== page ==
Anyone who’s ever made a video in partnership with a major sponsor will tell you that the process involves a very delicate two-step. So, when given a chance to talk to both dance partners on a campaign being launched today, I decided to take it as an opportunity to learn more about the process.
The video in question is a one-shot produced for Captain Morgan Rum by Break.com. Captain Morgan Birthday Celebration depicts fake news coverage of the international festivities surrounding the “375ish” birthday of the liquor’s spokesperson. While only two and a half minutes, the video went through a great deal of back and forth between creator and client, and took six weeks to execute from conception to uploading.
Typically, a brand interested in putting together a campaign will issue RFPs (Request For Proposals) to potential media partners, who will then put together several ideas for the brand to consider. In the case of this viral, however, the agency for Captain Morgan’s parent company Diageo (which is also the holding company for alcohol brands like Guinness, Johnnie Walker, Smirnoff, Tanqueray, and many other bottles you’ll find in your liquor cabinet) approached Break directly because they’d worked with the male-skewing video site before and, according to Diageo Brand Director Tom Herbst, “they understand what our brand personality and voice is.”
On Break’s end, they pitched two ideas and one was selected; the script then went through several drafts, mostly to make sure that the character of the Captain was being captured accurately. “It’s sort of the 80/20 rule,” Herbst said. “The good thing about the Captain is that he’s an iconic guy who’s been around for a while, and we have a brief we send out to everyone we work with about the Captain’s personality. 80 percent of that is relatively painless, it’s that last 20 percent that you really have to sweat out.”
Break SVP of Editorial & Creative Jonathan Small said that one note they faced in early drafts was that “[The Captain] was talking too pirate-y. There are no ARRRRs and no parrot with him. He’s not really a pirate so much as he is a swashbuckler.” Herbst characterizes him as a “lovable rogue.”
When I asked Herbst if he’d ever imagined spending this much of his life defining the difference between a pirate and a buccaneer/swashbuckler type he said no, adding, “[Captain Morgan] is a unique brand in that we have a mascot. In our industry especially, it’s one of the unique things about us. And as a result, I spend a lot of my time with grown men dressed like pirates.”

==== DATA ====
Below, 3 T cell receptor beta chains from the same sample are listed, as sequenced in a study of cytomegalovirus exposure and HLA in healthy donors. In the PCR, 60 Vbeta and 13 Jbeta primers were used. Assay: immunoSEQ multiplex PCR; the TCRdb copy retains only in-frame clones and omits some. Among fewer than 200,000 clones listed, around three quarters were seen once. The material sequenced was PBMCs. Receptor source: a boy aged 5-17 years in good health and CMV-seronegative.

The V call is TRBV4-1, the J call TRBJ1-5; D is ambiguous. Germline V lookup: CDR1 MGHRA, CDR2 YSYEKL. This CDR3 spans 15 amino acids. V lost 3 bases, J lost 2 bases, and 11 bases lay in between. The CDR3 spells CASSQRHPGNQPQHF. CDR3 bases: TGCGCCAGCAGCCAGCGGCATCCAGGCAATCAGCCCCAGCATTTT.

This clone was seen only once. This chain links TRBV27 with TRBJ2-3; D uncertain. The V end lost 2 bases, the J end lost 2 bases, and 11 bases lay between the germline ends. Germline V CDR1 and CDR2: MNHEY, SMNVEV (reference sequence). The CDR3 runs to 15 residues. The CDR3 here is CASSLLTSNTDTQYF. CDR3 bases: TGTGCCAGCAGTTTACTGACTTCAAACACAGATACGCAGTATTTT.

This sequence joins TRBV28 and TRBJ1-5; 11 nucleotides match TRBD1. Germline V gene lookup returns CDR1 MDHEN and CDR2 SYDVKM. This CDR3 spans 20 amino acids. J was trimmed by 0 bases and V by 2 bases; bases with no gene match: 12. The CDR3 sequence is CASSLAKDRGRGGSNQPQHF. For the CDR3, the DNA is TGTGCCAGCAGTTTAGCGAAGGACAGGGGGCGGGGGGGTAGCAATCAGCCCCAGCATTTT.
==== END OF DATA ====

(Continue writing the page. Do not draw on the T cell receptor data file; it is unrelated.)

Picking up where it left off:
Small said that while sometimes a representative from the brand will come to the set on the day of shooting, in this case there was a level of trust between them and Captain Morgan; plus, “Since they’ve signed off on the script, there shouldn’t be any surprises,” he said.
On set, though, Captain Morgan was accompanied by his personal publicist from Rogers and Cowan — oh, by “Captain Morgan,” I mean the brand’s designated “lead face,” who portrays the “loveable rogue” in national ad spots and major publicity events.
Break’s in-house production team put together the shoot, which lasted two days in mid-April, and a week later a rough cut was ready.
Break sent its first cuts not to Diageo but to MediaCom, Diageo’s media agency, which then went through more rounds of notes, the biggest one being the video’s length. Both sides agreed that it was playing too long, and decided to cut it down.
This is also where the type of brand one might be working with can make things interesting. Because Diageo owns alcohol brands, they look at everything through “a filter of responsibility,” making sure that they’re not promoting any sort of irresponsible consumption. This means that not only were they very sensitive to exactly how much partying and drinking was visible on screen, but that in general, they make sure that at least 70 percent of the audience of any media partner they work with is over the legal drinking age of 21.
A final version was approved this week, three days before its premiere. Meanwhile, Break had begun setting up a custom channel for the video, relying on its heavy incoming traffic to spread the word. “We reach 100 million guys every month through all of our sites,” Small said. “So we don’t have to rely on outside distribution partners.” The video launched last night accompanied by site-wide banner ads on Break, on the eve of the designated May 15.
Here’s the big thing about this fable: This was a relatively smooth operation between two companies that have a pre-existing relationship and know they work well together; in fact, this is the second of four campaigns Break is creating for Captain Morgan. So this story has a happy ending, but it’s after six weeks of compromise and negotiation over what ended up being a two and a half minute video. Imagine how difficult it might be for a bigger project — between less friendly companies.
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